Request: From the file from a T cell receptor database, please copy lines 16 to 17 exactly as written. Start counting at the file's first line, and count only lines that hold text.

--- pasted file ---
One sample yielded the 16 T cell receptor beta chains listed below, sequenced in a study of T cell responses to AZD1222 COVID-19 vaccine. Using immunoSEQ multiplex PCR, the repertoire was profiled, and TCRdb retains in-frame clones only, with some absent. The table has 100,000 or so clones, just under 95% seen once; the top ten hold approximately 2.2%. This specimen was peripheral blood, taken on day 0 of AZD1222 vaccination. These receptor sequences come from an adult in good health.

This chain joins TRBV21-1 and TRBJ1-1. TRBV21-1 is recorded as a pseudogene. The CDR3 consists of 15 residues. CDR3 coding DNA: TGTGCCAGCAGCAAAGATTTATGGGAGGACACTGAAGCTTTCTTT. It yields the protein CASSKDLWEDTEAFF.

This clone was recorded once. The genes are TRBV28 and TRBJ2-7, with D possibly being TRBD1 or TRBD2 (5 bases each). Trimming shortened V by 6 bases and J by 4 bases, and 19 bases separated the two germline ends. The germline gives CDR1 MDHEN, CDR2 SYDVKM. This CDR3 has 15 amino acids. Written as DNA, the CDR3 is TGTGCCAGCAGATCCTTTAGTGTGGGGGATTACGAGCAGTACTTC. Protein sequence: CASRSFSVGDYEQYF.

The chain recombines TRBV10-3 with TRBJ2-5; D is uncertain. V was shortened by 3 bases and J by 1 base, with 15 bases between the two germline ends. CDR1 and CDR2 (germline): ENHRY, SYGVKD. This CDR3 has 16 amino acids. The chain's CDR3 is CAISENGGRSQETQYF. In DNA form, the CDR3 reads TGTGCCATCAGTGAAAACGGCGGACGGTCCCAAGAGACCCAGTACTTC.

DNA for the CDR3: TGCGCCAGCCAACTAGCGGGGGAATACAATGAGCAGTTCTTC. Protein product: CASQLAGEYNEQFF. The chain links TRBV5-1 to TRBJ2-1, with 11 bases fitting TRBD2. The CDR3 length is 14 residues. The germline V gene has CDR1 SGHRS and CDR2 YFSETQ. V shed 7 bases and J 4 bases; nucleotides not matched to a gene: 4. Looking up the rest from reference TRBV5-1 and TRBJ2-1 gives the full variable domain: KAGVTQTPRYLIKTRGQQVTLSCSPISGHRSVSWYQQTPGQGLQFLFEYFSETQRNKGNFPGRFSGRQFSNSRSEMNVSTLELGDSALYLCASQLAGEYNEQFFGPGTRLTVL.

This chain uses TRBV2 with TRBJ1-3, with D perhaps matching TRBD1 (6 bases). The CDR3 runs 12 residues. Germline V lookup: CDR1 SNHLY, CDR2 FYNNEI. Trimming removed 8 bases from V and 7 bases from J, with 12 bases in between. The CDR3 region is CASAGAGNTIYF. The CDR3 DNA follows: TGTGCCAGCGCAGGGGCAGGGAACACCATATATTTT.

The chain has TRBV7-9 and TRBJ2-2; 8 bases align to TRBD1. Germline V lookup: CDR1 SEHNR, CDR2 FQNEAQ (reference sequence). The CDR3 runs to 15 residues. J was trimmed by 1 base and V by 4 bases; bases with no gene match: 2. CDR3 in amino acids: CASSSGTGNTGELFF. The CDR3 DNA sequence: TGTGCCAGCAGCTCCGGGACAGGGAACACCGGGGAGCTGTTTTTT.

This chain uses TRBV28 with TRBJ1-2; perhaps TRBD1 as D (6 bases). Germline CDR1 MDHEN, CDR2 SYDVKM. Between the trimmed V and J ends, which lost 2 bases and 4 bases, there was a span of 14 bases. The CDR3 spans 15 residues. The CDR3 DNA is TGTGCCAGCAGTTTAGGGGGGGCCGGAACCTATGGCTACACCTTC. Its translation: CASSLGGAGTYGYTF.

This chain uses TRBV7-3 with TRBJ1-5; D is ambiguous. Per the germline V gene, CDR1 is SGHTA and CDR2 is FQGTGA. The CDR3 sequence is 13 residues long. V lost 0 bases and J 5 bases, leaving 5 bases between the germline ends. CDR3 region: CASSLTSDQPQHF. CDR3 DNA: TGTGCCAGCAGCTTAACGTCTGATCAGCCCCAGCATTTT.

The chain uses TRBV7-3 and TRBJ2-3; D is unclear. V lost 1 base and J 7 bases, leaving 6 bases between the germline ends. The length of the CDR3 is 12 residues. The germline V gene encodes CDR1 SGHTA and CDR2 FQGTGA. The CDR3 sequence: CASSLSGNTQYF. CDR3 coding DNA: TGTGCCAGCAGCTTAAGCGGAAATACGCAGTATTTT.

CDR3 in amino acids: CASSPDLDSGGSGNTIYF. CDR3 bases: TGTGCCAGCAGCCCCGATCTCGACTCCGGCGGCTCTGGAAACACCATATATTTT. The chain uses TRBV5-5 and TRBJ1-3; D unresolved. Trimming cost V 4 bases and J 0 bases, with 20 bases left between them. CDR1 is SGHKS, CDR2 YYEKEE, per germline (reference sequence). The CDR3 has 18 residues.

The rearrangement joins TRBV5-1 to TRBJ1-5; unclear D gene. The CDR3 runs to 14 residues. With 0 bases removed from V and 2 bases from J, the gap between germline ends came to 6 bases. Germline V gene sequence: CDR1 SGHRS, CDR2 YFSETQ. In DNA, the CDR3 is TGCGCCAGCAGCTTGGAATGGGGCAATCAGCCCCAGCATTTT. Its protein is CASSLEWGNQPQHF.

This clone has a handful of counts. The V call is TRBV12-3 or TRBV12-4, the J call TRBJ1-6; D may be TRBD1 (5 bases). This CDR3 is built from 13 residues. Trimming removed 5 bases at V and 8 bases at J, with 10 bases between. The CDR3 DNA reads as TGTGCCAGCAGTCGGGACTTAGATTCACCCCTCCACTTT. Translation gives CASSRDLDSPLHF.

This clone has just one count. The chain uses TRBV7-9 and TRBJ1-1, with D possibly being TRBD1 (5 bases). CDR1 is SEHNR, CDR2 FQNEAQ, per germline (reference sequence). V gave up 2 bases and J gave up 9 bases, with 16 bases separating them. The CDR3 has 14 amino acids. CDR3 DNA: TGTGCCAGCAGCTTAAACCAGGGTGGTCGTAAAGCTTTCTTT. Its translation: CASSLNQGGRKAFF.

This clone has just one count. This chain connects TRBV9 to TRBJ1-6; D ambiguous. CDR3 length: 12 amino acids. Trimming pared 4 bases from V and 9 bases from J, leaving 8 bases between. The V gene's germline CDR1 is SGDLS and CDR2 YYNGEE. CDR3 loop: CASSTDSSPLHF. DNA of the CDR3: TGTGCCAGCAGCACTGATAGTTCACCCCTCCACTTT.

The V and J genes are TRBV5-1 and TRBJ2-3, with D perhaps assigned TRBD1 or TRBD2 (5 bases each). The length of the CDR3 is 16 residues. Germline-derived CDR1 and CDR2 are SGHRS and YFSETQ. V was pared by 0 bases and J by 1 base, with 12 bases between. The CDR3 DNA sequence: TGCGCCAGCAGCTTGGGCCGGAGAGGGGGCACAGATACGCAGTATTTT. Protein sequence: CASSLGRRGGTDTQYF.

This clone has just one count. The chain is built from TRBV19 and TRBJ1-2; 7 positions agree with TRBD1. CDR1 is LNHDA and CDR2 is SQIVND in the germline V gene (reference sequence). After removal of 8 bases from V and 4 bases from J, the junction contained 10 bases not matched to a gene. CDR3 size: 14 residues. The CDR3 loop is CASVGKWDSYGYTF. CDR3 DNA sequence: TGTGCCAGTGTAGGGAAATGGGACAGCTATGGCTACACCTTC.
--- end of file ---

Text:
The V and J genes are TRBV5-1 and TRBJ2-3, with D perhaps assigned TRBD1 or TRBD2 (5 bases each). The length of the CDR3 is 16 residues. Germline-derived CDR1 and CDR2 are SGHRS and YFSETQ. V was pared by 0 bases and J by 1 base, with 12 bases between. The CDR3 DNA sequence: TGCGCCAGCAGCTTGGGCCGGAGAGGGGGCACAGATACGCAGTATTTT. Protein sequence: CASSLGRRGGTDTQYF.

This clone has just one count. The chain is built from TRBV19 and TRBJ1-2; 7 positions agree with TRBD1. CDR1 is LNHDA and CDR2 is SQIVND in the germline V gene (reference sequence). After removal of 8 bases from V and 4 bases from J, the junction contained 10 bases not matched to a gene. CDR3 size: 14 residues. The CDR3 loop is CASVGKWDSYGYTF. CDR3 DNA sequence: TGTGCCAGTGTAGGGAAATGGGACAGCTATGGCTACACCTTC.